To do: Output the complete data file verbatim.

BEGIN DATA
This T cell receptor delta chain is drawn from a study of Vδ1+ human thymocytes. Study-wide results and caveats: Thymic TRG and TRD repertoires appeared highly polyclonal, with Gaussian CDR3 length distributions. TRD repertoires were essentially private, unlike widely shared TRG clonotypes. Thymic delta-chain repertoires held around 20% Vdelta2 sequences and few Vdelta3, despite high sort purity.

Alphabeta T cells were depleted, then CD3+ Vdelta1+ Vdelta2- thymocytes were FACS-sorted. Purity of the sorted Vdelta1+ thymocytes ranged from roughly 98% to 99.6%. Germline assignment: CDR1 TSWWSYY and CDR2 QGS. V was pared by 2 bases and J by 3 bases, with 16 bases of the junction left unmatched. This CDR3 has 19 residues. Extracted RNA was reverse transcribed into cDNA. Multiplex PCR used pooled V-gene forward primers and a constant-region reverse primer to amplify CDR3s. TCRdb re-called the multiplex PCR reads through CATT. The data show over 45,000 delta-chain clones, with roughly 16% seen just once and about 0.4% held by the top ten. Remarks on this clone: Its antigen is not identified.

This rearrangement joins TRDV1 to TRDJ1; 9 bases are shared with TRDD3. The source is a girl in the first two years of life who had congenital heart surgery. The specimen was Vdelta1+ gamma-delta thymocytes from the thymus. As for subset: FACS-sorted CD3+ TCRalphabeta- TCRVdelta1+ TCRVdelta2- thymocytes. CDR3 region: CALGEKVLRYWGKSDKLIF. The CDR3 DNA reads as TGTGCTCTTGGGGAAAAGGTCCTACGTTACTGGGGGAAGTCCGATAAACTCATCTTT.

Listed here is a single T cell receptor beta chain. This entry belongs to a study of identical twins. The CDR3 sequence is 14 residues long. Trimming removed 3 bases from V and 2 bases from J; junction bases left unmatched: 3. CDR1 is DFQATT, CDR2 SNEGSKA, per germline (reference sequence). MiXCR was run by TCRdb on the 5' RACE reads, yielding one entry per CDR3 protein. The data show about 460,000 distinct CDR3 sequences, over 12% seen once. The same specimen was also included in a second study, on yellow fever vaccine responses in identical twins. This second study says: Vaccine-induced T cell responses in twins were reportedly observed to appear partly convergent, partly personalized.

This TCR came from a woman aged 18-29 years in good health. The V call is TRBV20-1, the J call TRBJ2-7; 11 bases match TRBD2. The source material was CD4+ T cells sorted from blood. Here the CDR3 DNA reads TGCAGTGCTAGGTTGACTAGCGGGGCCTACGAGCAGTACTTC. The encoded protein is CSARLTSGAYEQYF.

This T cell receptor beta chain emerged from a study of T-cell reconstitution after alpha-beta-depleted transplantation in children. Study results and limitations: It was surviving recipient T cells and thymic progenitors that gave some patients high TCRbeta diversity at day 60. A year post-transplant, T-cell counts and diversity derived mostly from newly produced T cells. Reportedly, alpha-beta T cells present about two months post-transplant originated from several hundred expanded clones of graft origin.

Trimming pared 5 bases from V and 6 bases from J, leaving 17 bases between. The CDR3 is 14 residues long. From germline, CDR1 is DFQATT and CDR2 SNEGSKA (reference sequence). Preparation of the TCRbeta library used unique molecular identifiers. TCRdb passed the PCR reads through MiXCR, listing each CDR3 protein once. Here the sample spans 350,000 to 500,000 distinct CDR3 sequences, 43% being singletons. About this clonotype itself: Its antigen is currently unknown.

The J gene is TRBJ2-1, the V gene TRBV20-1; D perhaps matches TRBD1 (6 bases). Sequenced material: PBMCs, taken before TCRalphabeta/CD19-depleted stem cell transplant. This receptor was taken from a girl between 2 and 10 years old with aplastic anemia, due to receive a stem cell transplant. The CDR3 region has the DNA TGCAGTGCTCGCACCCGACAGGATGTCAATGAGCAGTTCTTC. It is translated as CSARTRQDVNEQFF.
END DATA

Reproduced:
This T cell receptor delta chain is drawn from a study of Vδ1+ human thymocytes. Study-wide results and caveats: Thymic TRG and TRD repertoires appeared highly polyclonal, with Gaussian CDR3 length distributions. TRD repertoires were essentially private, unlike widely shared TRG clonotypes. Thymic delta-chain repertoires held around 20% Vdelta2 sequences and few Vdelta3, despite high sort purity.

Alphabeta T cells were depleted, then CD3+ Vdelta1+ Vdelta2- thymocytes were FACS-sorted. Purity of the sorted Vdelta1+ thymocytes ranged from roughly 98% to 99.6%. Germline assignment: CDR1 TSWWSYY and CDR2 QGS. V was pared by 2 bases and J by 3 bases, with 16 bases of the junction left unmatched. This CDR3 has 19 residues. Extracted RNA was reverse transcribed into cDNA. Multiplex PCR used pooled V-gene forward primers and a constant-region reverse primer to amplify CDR3s. TCRdb re-called the multiplex PCR reads through CATT. The data show over 45,000 delta-chain clones, with roughly 16% seen just once and about 0.4% held by the top ten. Remarks on this clone: Its antigen is not identified.

This rearrangement joins TRDV1 to TRDJ1; 9 bases are shared with TRDD3. The source is a girl in the first two years of life who had congenital heart surgery. The specimen was Vdelta1+ gamma-delta thymocytes from the thymus. As for subset: FACS-sorted CD3+ TCRalphabeta- TCRVdelta1+ TCRVdelta2- thymocytes. CDR3 region: CALGEKVLRYWGKSDKLIF. The CDR3 DNA reads as TGTGCTCTTGGGGAAAAGGTCCTACGTTACTGGGGGAAGTCCGATAAACTCATCTTT.

Listed here is a single T cell receptor beta chain. This entry belongs to a study of identical twins. The CDR3 sequence is 14 residues long. Trimming removed 3 bases from V and 2 bases from J; junction bases left unmatched: 3. CDR1 is DFQATT, CDR2 SNEGSKA, per germline (reference sequence). MiXCR was run by TCRdb on the 5' RACE reads, yielding one entry per CDR3 protein. The data show about 460,000 distinct CDR3 sequences, over 12% seen once. The same specimen was also included in a second study, on yellow fever vaccine responses in identical twins. This second study says: Vaccine-induced T cell responses in twins were reportedly observed to appear partly convergent, partly personalized.

This TCR came from a woman aged 18-29 years in good health. The V call is TRBV20-1, the J call TRBJ2-7; 11 bases match TRBD2. The source material was CD4+ T cells sorted from blood. Here the CDR3 DNA reads TGCAGTGCTAGGTTGACTAGCGGGGCCTACGAGCAGTACTTC. The encoded protein is CSARLTSGAYEQYF.

This T cell receptor beta chain emerged from a study of T-cell reconstitution after alpha-beta-depleted transplantation in children. Study results and limitations: It was surviving recipient T cells and thymic progenitors that gave some patients high TCRbeta diversity at day 60. A year post-transplant, T-cell counts and diversity derived mostly from newly produced T cells. Reportedly, alpha-beta T cells present about two months post-transplant originated from several hundred expanded clones of graft origin.

Trimming pared 5 bases from V and 6 bases from J, leaving 17 bases between. The CDR3 is 14 residues long. From germline, CDR1 is DFQATT and CDR2 SNEGSKA (reference sequence). Preparation of the TCRbeta library used unique molecular identifiers. TCRdb passed the PCR reads through MiXCR, listing each CDR3 protein once. Here the sample spans 350,000 to 500,000 distinct CDR3 sequences, 43% being singletons. About this clonotype itself: Its antigen is currently unknown.

The J gene is TRBJ2-1, the V gene TRBV20-1; D perhaps matches TRBD1 (6 bases). Sequenced material: PBMCs, taken before TCRalphabeta/CD19-depleted stem cell transplant. This receptor was taken from a girl between 2 and 10 years old with aplastic anemia, due to receive a stem cell transplant. The CDR3 region has the DNA TGCAGTGCTCGCACCCGACAGGATGTCAATGAGCAGTTCTTC. It is translated as CSARTRQDVNEQFF.